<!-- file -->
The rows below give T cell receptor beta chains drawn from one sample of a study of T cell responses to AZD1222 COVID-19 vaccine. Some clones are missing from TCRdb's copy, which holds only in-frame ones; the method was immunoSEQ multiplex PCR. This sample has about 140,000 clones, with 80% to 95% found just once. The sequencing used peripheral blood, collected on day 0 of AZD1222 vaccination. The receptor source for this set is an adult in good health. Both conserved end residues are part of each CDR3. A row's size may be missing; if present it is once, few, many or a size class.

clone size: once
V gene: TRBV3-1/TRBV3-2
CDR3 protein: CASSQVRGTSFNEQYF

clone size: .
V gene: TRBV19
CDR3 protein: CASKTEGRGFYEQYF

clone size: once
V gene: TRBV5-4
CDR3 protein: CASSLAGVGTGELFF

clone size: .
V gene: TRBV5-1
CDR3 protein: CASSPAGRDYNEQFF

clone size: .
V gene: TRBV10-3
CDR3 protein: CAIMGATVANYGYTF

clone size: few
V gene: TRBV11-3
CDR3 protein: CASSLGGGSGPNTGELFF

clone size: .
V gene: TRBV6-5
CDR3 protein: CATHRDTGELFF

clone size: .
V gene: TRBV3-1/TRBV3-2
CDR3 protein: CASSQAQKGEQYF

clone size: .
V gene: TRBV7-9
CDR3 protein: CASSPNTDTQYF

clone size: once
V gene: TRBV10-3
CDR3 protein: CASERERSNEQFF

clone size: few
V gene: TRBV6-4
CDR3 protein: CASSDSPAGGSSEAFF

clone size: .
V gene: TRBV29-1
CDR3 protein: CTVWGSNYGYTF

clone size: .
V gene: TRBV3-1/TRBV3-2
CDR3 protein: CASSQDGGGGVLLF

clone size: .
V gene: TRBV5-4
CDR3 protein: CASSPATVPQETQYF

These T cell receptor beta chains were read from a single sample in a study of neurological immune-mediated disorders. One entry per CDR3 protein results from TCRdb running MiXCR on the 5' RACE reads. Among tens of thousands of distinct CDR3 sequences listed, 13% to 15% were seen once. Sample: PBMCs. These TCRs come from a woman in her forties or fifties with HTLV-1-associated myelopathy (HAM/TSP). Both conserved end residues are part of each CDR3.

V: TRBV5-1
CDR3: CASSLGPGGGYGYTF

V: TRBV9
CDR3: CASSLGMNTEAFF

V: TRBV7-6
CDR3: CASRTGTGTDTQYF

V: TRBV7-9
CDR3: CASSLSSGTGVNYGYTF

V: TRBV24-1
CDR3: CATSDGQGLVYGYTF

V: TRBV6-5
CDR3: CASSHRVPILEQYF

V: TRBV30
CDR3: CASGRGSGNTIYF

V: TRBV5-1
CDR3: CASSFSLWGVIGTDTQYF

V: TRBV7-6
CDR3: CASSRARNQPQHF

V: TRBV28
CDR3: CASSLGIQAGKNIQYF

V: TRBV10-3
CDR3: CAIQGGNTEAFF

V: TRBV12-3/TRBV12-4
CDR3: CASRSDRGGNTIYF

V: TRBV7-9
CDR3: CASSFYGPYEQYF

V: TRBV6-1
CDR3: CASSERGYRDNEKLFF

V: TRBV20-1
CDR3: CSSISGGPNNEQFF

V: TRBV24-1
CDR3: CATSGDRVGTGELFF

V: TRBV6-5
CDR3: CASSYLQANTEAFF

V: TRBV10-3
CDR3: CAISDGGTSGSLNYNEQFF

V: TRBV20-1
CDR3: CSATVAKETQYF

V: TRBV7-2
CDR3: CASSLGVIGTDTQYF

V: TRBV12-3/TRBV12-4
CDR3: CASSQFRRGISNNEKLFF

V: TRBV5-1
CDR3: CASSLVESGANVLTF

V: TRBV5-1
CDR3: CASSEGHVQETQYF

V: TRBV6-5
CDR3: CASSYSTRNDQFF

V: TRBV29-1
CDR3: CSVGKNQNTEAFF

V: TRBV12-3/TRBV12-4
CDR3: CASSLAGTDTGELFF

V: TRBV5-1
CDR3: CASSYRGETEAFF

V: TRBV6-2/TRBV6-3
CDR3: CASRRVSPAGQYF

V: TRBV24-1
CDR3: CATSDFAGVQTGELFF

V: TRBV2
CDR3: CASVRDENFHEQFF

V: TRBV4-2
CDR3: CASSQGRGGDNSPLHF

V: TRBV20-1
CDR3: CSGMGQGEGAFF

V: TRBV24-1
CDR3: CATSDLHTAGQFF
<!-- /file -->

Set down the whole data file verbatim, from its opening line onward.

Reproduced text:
The rows below give T cell receptor beta chains drawn from one sample of a study of T cell responses to AZD1222 COVID-19 vaccine. Some clones are missing from TCRdb's copy, which holds only in-frame ones; the method was immunoSEQ multiplex PCR. This sample has about 140,000 clones, with 80% to 95% found just once. The sequencing used peripheral blood, collected on day 0 of AZD1222 vaccination. The receptor source for this set is an adult in good health. Both conserved end residues are part of each CDR3. A row's size may be missing; if present it is once, few, many or a size class.

clone size: once
V gene: TRBV3-1/TRBV3-2
CDR3 protein: CASSQVRGTSFNEQYF

clone size: .
V gene: TRBV19
CDR3 protein: CASKTEGRGFYEQYF

clone size: once
V gene: TRBV5-4
CDR3 protein: CASSLAGVGTGELFF

clone size: .
V gene: TRBV5-1
CDR3 protein: CASSPAGRDYNEQFF

clone size: .
V gene: TRBV10-3
CDR3 protein: CAIMGATVANYGYTF

clone size: few
V gene: TRBV11-3
CDR3 protein: CASSLGGGSGPNTGELFF

clone size: .
V gene: TRBV6-5
CDR3 protein: CATHRDTGELFF

clone size: .
V gene: TRBV3-1/TRBV3-2
CDR3 protein: CASSQAQKGEQYF

clone size: .
V gene: TRBV7-9
CDR3 protein: CASSPNTDTQYF

clone size: once
V gene: TRBV10-3
CDR3 protein: CASERERSNEQFF

clone size: few
V gene: TRBV6-4
CDR3 protein: CASSDSPAGGSSEAFF

clone size: .
V gene: TRBV29-1
CDR3 protein: CTVWGSNYGYTF

clone size: .
V gene: TRBV3-1/TRBV3-2
CDR3 protein: CASSQDGGGGVLLF

clone size: .
V gene: TRBV5-4
CDR3 protein: CASSPATVPQETQYF

These T cell receptor beta chains were read from a single sample in a study of neurological immune-mediated disorders. One entry per CDR3 protein results from TCRdb running MiXCR on the 5' RACE reads. Among tens of thousands of distinct CDR3 sequences listed, 13% to 15% were seen once. Sample: PBMCs. These TCRs come from a woman in her forties or fifties with HTLV-1-associated myelopathy (HAM/TSP). Both conserved end residues are part of each CDR3.

V: TRBV5-1
CDR3: CASSLGPGGGYGYTF

V: TRBV9
CDR3: CASSLGMNTEAFF

V: TRBV7-6
CDR3: CASRTGTGTDTQYF

V: TRBV7-9
CDR3: CASSLSSGTGVNYGYTF

V: TRBV24-1
CDR3: CATSDGQGLVYGYTF

V: TRBV6-5
CDR3: CASSHRVPILEQYF

V: TRBV30
CDR3: CASGRGSGNTIYF

V: TRBV5-1
CDR3: CASSFSLWGVIGTDTQYF

V: TRBV7-6
CDR3: CASSRARNQPQHF

V: TRBV28
CDR3: CASSLGIQAGKNIQYF

V: TRBV10-3
CDR3: CAIQGGNTEAFF

V: TRBV12-3/TRBV12-4
CDR3: CASRSDRGGNTIYF

V: TRBV7-9
CDR3: CASSFYGPYEQYF

V: TRBV6-1
CDR3: CASSERGYRDNEKLFF

V: TRBV20-1
CDR3: CSSISGGPNNEQFF

V: TRBV24-1
CDR3: CATSGDRVGTGELFF

V: TRBV6-5
CDR3: CASSYLQANTEAFF

V: TRBV10-3
CDR3: CAISDGGTSGSLNYNEQFF

V: TRBV20-1
CDR3: CSATVAKETQYF

V: TRBV7-2
CDR3: CASSLGVIGTDTQYF

V: TRBV12-3/TRBV12-4
CDR3: CASSQFRRGISNNEKLFF

V: TRBV5-1
CDR3: CASSLVESGANVLTF

V: TRBV5-1
CDR3: CASSEGHVQETQYF

V: TRBV6-5
CDR3: CASSYSTRNDQFF

V: TRBV29-1
CDR3: CSVGKNQNTEAFF

V: TRBV12-3/TRBV12-4
CDR3: CASSLAGTDTGELFF

V: TRBV5-1
CDR3: CASSYRGETEAFF

V: TRBV6-2/TRBV6-3
CDR3: CASRRVSPAGQYF

V: TRBV24-1
CDR3: CATSDFAGVQTGELFF

V: TRBV2
CDR3: CASVRDENFHEQFF

V: TRBV4-2
CDR3: CASSQGRGGDNSPLHF

V: TRBV20-1
CDR3: CSGMGQGEGAFF

V: TRBV24-1
CDR3: CATSDLHTAGQFF